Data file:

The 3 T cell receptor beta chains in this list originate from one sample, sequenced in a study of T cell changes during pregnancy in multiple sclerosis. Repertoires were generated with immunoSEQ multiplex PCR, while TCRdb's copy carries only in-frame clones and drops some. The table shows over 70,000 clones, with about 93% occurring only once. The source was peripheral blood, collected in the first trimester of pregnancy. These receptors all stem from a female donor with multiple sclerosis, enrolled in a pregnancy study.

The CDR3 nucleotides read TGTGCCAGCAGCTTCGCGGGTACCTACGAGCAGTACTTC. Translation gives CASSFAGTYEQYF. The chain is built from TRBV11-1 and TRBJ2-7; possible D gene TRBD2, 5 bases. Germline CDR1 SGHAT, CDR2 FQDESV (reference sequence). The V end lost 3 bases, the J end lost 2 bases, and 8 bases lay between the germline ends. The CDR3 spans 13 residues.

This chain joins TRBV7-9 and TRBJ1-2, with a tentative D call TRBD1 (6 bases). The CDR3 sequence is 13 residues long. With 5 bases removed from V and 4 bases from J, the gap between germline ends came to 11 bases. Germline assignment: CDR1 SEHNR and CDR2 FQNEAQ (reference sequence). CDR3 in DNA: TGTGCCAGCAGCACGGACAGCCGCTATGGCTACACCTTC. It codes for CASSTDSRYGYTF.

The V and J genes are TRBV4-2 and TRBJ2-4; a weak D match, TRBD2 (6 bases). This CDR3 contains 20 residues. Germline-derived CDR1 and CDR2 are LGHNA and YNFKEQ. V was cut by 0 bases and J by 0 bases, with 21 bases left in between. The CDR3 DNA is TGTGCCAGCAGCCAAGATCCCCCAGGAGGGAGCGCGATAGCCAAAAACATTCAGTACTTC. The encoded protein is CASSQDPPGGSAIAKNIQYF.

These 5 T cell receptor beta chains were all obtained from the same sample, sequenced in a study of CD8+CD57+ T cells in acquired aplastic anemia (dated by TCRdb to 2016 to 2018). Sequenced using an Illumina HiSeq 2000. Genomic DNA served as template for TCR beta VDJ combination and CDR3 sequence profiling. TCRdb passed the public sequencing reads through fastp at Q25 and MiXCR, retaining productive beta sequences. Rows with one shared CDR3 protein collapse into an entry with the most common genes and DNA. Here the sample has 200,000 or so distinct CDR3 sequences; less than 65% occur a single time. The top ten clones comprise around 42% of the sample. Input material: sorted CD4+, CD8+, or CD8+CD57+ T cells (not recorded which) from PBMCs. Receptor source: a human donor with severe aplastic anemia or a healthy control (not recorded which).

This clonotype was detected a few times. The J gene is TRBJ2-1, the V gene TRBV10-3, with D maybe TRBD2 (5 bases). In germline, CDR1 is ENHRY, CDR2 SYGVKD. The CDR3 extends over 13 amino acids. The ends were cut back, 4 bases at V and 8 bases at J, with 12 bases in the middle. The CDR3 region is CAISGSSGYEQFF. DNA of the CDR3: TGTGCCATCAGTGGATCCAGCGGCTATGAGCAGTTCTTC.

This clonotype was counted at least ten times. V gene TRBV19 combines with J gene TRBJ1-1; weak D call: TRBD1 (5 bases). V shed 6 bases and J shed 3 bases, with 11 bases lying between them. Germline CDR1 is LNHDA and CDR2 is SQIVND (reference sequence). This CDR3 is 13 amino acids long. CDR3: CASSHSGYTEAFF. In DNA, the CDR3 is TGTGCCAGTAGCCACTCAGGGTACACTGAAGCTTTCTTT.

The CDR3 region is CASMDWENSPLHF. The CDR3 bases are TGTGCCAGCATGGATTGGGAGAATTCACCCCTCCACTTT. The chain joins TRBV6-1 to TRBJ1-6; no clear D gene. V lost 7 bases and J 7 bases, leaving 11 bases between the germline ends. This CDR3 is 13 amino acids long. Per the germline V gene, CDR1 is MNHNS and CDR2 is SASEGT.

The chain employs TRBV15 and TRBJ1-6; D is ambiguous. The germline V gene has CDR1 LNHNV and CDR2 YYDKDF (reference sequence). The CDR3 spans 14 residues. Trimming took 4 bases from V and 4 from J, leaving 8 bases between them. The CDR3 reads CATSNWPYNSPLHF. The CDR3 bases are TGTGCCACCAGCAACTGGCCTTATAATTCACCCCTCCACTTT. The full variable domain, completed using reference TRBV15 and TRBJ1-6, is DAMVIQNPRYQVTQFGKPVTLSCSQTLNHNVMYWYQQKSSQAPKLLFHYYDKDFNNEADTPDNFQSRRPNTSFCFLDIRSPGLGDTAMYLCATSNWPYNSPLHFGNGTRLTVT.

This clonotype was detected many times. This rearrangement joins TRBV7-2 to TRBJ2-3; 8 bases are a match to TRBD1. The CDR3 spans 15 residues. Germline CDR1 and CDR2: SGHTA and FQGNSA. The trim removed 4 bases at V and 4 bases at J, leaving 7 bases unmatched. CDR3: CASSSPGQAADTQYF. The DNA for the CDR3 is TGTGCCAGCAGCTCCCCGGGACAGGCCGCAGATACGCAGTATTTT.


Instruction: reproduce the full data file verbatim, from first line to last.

The 3 T cell receptor beta chains in this list originate from one sample, sequenced in a study of T cell changes during pregnancy in multiple sclerosis. Repertoires were generated with immunoSEQ multiplex PCR, while TCRdb's copy carries only in-frame clones and drops some. The table shows over 70,000 clones, with about 93% occurring only once. The source was peripheral blood, collected in the first trimester of pregnancy. These receptors all stem from a female donor with multiple sclerosis, enrolled in a pregnancy study.

The CDR3 nucleotides read TGTGCCAGCAGCTTCGCGGGTACCTACGAGCAGTACTTC. Translation gives CASSFAGTYEQYF. The chain is built from TRBV11-1 and TRBJ2-7; possible D gene TRBD2, 5 bases. Germline CDR1 SGHAT, CDR2 FQDESV (reference sequence). The V end lost 3 bases, the J end lost 2 bases, and 8 bases lay between the germline ends. The CDR3 spans 13 residues.

This chain joins TRBV7-9 and TRBJ1-2, with a tentative D call TRBD1 (6 bases). The CDR3 sequence is 13 residues long. With 5 bases removed from V and 4 bases from J, the gap between germline ends came to 11 bases. Germline assignment: CDR1 SEHNR and CDR2 FQNEAQ (reference sequence). CDR3 in DNA: TGTGCCAGCAGCACGGACAGCCGCTATGGCTACACCTTC. It codes for CASSTDSRYGYTF.

The V and J genes are TRBV4-2 and TRBJ2-4; a weak D match, TRBD2 (6 bases). This CDR3 contains 20 residues. Germline-derived CDR1 and CDR2 are LGHNA and YNFKEQ. V was cut by 0 bases and J by 0 bases, with 21 bases left in between. The CDR3 DNA is TGTGCCAGCAGCCAAGATCCCCCAGGAGGGAGCGCGATAGCCAAAAACATTCAGTACTTC. The encoded protein is CASSQDPPGGSAIAKNIQYF.

These 5 T cell receptor beta chains were all obtained from the same sample, sequenced in a study of CD8+CD57+ T cells in acquired aplastic anemia (dated by TCRdb to 2016 to 2018). Sequenced using an Illumina HiSeq 2000. Genomic DNA served as template for TCR beta VDJ combination and CDR3 sequence profiling. TCRdb passed the public sequencing reads through fastp at Q25 and MiXCR, retaining productive beta sequences. Rows with one shared CDR3 protein collapse into an entry with the most common genes and DNA. Here the sample has 200,000 or so distinct CDR3 sequences; less than 65% occur a single time. The top ten clones comprise around 42% of the sample. Input material: sorted CD4+, CD8+, or CD8+CD57+ T cells (not recorded which) from PBMCs. Receptor source: a human donor with severe aplastic anemia or a healthy control (not recorded which).

This clonotype was detected a few times. The J gene is TRBJ2-1, the V gene TRBV10-3, with D maybe TRBD2 (5 bases). In germline, CDR1 is ENHRY, CDR2 SYGVKD. The CDR3 extends over 13 amino acids. The ends were cut back, 4 bases at V and 8 bases at J, with 12 bases in the middle. The CDR3 region is CAISGSSGYEQFF. DNA of the CDR3: TGTGCCATCAGTGGATCCAGCGGCTATGAGCAGTTCTTC.

This clonotype was counted at least ten times. V gene TRBV19 combines with J gene TRBJ1-1; weak D call: TRBD1 (5 bases). V shed 6 bases and J shed 3 bases, with 11 bases lying between them. Germline CDR1 is LNHDA and CDR2 is SQIVND (reference sequence). This CDR3 is 13 amino acids long. CDR3: CASSHSGYTEAFF. In DNA, the CDR3 is TGTGCCAGTAGCCACTCAGGGTACACTGAAGCTTTCTTT.

The CDR3 region is CASMDWENSPLHF. The CDR3 bases are TGTGCCAGCATGGATTGGGAGAATTCACCCCTCCACTTT. The chain joins TRBV6-1 to TRBJ1-6; no clear D gene. V lost 7 bases and J 7 bases, leaving 11 bases between the germline ends. This CDR3 is 13 amino acids long. Per the germline V gene, CDR1 is MNHNS and CDR2 is SASEGT.

The chain employs TRBV15 and TRBJ1-6; D is ambiguous. The germline V gene has CDR1 LNHNV and CDR2 YYDKDF (reference sequence). The CDR3 spans 14 residues. Trimming took 4 bases from V and 4 from J, leaving 8 bases between them. The CDR3 reads CATSNWPYNSPLHF. The CDR3 bases are TGTGCCACCAGCAACTGGCCTTATAATTCACCCCTCCACTTT. The full variable domain, completed using reference TRBV15 and TRBJ1-6, is DAMVIQNPRYQVTQFGKPVTLSCSQTLNHNVMYWYQQKSSQAPKLLFHYYDKDFNNEADTPDNFQSRRPNTSFCFLDIRSPGLGDTAMYLCATSNWPYNSPLHFGNGTRLTVT.

This clonotype was detected many times. This rearrangement joins TRBV7-2 to TRBJ2-3; 8 bases are a match to TRBD1. The CDR3 spans 15 residues. Germline CDR1 and CDR2: SGHTA and FQGNSA. The trim removed 4 bases at V and 4 bases at J, leaving 7 bases unmatched. CDR3: CASSSPGQAADTQYF. The DNA for the CDR3 is TGTGCCAGCAGCTCCCCGGGACAGGCCGCAGATACGCAGTATTTT.